For many years before Molly, the Indians had camped in Pleasant Canyon near the Stone Corral in the summer. After most of the Indians had died or left the area, many returned to the old summer camping ground and poked around obviously looking for something. Miners in the area were never able to find what the Indians were seeking.

The food of the Indians in the Panamints like in the other mountains of the Mojave Desert was pinion nuts, wild animals and a umber of edible plants. Squaw tea plants are numerous in the higher elevations of the Panamints from which a hot drink was brewed.

George Pipkin was privileged to learn first hand from some of the Indians about their families, customs, and legends. George and his wife, Ann, were resident manager and co-owner of Wildross Station at the entrance of Death Valley Monument through Wild Ross Canyon from 1946 until 1950. Here much of the material for the book was gathered.

Sometimes Mike, the crippled son of Indian George, would come on his crutches along with his three sons, Leland, Dugan and Buster, to live at the ranch. They lived at Darwin most of the time.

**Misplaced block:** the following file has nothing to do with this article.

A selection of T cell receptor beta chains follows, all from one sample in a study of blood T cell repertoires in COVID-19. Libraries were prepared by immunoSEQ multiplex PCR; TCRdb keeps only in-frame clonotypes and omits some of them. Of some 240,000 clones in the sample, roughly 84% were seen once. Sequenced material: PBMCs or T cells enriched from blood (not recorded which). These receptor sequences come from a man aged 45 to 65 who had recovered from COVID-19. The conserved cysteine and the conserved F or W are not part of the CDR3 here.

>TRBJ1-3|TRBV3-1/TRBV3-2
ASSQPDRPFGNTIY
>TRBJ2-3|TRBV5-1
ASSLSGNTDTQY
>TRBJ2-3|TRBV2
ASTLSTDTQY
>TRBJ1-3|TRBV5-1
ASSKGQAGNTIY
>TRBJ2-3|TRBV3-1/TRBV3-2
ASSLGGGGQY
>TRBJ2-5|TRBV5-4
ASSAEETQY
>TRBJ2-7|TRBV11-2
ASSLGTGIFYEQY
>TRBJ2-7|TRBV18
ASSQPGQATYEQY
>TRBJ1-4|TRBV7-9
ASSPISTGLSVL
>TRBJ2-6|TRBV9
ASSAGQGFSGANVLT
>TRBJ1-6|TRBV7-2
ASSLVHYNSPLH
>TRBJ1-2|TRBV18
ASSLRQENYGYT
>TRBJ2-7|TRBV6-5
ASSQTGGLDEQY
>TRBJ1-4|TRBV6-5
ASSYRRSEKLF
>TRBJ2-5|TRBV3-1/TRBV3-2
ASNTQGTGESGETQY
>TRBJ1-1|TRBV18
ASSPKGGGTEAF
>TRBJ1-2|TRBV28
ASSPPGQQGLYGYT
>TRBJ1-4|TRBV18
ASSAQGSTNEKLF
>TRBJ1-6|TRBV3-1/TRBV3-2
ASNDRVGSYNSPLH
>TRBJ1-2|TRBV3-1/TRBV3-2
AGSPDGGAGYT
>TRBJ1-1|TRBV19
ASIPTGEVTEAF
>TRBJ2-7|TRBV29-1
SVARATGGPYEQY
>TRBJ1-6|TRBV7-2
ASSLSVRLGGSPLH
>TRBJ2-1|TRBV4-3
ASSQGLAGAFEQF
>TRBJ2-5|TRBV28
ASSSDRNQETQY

George and his family, like many Indians of the eastern Sierra, are classed as Shoshone. However, locally they were known as the Panamint Indians.

Indian Ranch, still an Indian reservation, is leased from time to time for grazing purposes upon bid.

Indian George Hansen

Indian George in 1920s

Indian George and his people got their salt from Searles Lake. That was how he met John Searles. He and his father worked for Searles, alongside the Chinese brought into the Mojave Desert for road building and other labor tasks.

When telling about Ballarat, which Indian George called “Kow-wah,” he said, “Many men come. Houses spring up over night. Freight teams and stages coming-going all the time. Many saloons, much firewater. Lots shooting and fights. No place for Indian. Good place to stay away from.”